Lizabeth Cohen. Making a New Deal: Industrial Workers in Chicago, 1919-1939. New York, NY: Cambridge University Press, 1992.
Lizabeth Cohen poses a simple question: How could industrial workers become effective national political participants in the 1930s given that they sustained heavy defeats after the 1919 Steel and Packinghouse Strikes and general avoidance of unionism in the 1920s. Her answer is that Chicago workers in the late 1910s lived in highly segregated neighborhoods: Poles lived in The Bush, Swedes and Germans in Cheltenham, Slovaks in Back of the Yards, Blacks on the South Side. Furthermore, cultural animosity – in large part stirred by factory managers who pitted native and foreign-born workers and best highlighted by the 1919 race riot targeting both Black and Lithuanian homes – prohibited ethnic workers from collaborating and forming a stroke political entity.
Due to their segregation, the working class frequented their own commercial institutions. Due to interest in World War I Liberty Bonds, a number of small banks serving ethnic neighborhoods sprung up with calls such as “let Polish savings go into Polish hands and into Polish industry.” Efforts by the Catholic Church and Archdiocese George Mundelein to “Americanize” parish life failed as church-going Italians, for instance, became more aware of their own nationality. And as ethnic parishes came to “take care of their own,” an entire insurance commerce sprung up with names such as Bohemian Charitable Association.
While workers turned to ethnic institutions to provide loans, insurance, and entertainment (as Cohen describes in her chapter in Glickman and in Chapter 2), they also turned to their workplace for similar means. Motivated in large part by the threat of working-class militancy in 1919, employers began to imagine themselves as “enlightened corporations” that would promote “welfare capitalism.” The idea was that by rewarding workers through wages and promotions, experimenting with industrial democracy, instituting welfare programs, and assuming community responsibilities, industries such as Western Electric, Hawthorne Works, Wisconsin Steel, International Harvest, Armour and Company, and Gary Works would turn workers away from their ethnic institutions and towards their employers. In other words, they would target the same enthusiasm that motivated workers to purchase Liberty Bonds from the Slovak Papanek-Kovac State Bank and channel it to purchasing company stock. The rationale was not only to appease workers, but it served as a form of pre-New Deal PR that Stuart Ewen discusses: what welfare capitalists did not provide, government surely would, with even more government regulation and tax burdens.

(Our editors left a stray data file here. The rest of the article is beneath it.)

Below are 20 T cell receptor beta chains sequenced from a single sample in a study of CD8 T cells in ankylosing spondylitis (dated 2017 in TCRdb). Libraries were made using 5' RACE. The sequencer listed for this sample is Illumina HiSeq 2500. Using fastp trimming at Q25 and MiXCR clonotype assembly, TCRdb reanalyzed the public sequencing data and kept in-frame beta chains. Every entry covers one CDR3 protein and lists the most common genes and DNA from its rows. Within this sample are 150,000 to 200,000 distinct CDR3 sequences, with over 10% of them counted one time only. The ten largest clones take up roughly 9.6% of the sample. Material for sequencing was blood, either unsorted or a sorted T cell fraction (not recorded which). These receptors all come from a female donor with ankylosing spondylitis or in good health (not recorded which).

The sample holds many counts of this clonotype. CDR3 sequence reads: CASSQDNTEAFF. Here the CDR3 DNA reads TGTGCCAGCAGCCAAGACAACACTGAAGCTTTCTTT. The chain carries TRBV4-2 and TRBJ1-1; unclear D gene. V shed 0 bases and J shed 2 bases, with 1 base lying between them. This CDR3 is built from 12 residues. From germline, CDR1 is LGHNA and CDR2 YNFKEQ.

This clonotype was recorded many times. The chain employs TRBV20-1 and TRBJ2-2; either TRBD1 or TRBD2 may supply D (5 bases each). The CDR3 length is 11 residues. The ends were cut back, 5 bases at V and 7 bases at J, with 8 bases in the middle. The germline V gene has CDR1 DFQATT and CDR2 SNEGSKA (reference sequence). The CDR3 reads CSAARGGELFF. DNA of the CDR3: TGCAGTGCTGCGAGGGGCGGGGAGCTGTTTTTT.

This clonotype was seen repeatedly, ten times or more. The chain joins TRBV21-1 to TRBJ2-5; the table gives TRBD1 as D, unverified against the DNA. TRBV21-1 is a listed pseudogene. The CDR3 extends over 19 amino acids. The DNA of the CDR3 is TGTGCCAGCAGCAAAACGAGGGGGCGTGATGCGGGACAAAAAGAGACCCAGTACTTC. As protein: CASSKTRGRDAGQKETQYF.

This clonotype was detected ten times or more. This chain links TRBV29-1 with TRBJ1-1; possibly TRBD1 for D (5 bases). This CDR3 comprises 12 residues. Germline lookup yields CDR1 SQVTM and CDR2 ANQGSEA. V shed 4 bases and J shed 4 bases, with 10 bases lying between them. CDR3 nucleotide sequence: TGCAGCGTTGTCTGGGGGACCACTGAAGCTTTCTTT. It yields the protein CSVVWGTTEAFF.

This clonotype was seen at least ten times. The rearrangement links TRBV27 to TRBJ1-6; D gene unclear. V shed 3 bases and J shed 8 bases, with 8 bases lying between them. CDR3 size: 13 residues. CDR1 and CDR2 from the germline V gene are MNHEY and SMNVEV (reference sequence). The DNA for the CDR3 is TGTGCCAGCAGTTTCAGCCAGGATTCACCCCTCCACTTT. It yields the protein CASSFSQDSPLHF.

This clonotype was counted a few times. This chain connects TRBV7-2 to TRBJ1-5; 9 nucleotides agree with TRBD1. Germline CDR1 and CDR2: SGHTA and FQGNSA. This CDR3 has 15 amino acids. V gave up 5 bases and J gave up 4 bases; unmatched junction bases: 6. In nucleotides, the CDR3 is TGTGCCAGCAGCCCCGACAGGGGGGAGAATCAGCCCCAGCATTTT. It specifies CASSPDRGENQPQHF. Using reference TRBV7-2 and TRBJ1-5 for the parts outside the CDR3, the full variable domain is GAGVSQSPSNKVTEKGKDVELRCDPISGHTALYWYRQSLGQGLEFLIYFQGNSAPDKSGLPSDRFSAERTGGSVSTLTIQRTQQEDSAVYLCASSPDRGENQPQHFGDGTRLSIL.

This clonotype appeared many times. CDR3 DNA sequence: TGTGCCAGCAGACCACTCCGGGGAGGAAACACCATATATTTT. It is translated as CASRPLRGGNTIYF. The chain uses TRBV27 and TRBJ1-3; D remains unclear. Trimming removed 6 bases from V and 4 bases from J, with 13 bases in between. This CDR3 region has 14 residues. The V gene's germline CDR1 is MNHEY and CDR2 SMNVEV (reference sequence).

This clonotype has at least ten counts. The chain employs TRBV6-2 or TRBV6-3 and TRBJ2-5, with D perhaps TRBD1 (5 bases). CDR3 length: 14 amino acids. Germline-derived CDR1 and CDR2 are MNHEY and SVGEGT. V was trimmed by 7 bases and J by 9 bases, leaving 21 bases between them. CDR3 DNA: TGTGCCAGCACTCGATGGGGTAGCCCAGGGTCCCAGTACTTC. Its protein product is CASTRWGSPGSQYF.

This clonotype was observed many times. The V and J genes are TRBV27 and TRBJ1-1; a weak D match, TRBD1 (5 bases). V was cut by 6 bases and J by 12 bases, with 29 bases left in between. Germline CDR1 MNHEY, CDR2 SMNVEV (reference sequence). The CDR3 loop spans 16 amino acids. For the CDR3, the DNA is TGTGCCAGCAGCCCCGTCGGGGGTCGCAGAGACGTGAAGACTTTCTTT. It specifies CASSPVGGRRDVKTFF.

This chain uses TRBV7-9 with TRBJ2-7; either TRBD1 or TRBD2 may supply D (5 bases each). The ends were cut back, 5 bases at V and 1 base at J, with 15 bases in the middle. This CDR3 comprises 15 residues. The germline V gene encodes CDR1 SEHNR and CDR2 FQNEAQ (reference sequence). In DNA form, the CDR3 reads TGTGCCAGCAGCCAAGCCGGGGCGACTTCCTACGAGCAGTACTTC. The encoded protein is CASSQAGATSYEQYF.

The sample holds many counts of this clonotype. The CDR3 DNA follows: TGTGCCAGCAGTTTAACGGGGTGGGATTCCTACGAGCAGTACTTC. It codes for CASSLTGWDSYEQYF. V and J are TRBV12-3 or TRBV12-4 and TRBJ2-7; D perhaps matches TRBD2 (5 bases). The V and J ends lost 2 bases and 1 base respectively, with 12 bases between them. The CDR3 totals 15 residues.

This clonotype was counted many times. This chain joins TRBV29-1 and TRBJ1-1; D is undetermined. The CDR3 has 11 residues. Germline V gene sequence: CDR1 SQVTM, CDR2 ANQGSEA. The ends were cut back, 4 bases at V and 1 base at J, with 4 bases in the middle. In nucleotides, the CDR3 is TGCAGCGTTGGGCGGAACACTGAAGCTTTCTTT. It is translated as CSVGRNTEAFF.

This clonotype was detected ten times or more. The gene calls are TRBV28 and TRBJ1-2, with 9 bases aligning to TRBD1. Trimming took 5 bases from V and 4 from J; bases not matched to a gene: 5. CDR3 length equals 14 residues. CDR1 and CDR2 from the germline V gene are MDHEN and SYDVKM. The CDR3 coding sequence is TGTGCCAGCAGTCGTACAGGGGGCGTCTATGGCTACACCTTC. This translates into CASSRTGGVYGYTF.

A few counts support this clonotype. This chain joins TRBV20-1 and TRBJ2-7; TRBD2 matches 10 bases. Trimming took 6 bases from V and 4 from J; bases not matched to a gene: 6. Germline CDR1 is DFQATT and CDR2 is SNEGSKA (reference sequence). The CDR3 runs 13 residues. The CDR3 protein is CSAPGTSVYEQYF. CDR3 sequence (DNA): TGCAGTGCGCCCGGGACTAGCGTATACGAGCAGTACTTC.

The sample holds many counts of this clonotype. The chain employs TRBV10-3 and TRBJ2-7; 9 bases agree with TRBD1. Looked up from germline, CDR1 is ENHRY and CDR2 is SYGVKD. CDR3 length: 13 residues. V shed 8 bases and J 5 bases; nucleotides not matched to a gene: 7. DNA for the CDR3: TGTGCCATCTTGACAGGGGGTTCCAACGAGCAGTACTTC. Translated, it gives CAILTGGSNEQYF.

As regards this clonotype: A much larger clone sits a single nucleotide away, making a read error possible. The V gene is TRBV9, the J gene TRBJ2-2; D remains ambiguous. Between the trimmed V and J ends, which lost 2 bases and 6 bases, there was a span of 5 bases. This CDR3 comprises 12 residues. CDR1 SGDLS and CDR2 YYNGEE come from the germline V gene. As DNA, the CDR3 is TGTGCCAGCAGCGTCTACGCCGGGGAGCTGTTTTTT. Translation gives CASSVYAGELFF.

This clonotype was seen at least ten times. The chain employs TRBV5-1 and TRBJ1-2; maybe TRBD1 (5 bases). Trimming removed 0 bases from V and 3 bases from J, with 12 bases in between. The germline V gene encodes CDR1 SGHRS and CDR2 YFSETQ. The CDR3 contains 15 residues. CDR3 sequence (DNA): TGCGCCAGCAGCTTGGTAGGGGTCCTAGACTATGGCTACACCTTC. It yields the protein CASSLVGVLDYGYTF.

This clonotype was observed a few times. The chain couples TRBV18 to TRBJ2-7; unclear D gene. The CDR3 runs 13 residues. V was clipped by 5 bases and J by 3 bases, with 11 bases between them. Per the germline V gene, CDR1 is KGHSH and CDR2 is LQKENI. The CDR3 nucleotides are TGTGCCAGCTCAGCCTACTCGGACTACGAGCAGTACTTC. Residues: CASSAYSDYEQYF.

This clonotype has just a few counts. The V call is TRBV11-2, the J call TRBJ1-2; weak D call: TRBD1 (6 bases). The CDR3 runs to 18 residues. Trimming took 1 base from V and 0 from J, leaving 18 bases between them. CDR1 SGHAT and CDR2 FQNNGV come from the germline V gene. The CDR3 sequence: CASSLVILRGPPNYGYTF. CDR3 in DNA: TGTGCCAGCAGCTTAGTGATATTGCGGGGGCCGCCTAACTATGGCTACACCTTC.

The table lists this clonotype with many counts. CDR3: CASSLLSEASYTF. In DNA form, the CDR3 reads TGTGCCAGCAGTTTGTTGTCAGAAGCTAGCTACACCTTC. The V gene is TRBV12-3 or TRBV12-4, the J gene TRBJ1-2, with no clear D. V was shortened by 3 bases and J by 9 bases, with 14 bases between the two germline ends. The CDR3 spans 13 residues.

When the Great Depression hit, employers could no longer provide the “moral capitalism” (such as Oscar Mayer handing out sausages to hungry employees ) that they had promised their workers. Ethnic benefit societies such as the Polish National Alliance, Bingo State Bank, Italo-American Building and Loan Association, as well as ethnic stores could no longer provide loans, credit, or services to their clientele. In both cases, working-class Americans grew accustomed to an idea (fulfilled or not) that an institution, whether employer or communal, would provide them support. Now that neither could, they turned to the state.